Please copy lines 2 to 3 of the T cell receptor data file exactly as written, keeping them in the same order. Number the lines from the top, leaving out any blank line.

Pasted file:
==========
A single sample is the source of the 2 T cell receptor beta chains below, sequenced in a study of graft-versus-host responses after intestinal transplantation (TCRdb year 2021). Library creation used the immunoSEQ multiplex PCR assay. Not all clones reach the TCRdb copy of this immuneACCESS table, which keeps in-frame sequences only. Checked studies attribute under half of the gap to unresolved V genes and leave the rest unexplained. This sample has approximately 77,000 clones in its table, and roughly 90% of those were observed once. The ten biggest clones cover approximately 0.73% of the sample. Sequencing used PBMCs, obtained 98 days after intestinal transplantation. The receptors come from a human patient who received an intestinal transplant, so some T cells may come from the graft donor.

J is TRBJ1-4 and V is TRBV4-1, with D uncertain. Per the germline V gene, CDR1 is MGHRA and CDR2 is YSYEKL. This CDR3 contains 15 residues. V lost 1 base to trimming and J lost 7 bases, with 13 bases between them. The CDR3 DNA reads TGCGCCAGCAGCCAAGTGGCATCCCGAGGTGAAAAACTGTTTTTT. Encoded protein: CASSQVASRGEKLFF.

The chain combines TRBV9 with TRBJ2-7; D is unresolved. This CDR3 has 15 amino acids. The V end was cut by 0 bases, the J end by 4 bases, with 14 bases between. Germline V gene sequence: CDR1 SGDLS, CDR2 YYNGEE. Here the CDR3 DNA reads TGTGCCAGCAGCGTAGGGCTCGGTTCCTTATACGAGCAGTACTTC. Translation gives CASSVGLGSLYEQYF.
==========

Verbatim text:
J is TRBJ1-4 and V is TRBV4-1, with D uncertain. Per the germline V gene, CDR1 is MGHRA and CDR2 is YSYEKL. This CDR3 contains 15 residues. V lost 1 base to trimming and J lost 7 bases, with 13 bases between them. The CDR3 DNA reads TGCGCCAGCAGCCAAGTGGCATCCCGAGGTGAAAAACTGTTTTTT. Encoded protein: CASSQVASRGEKLFF.

The chain combines TRBV9 with TRBJ2-7; D is unresolved. This CDR3 has 15 amino acids. The V end was cut by 0 bases, the J end by 4 bases, with 14 bases between. Germline V gene sequence: CDR1 SGDLS, CDR2 YYNGEE. Here the CDR3 DNA reads TGTGCCAGCAGCGTAGGGCTCGGTTCCTTATACGAGCAGTACTTC. Translation gives CASSVGLGSLYEQYF.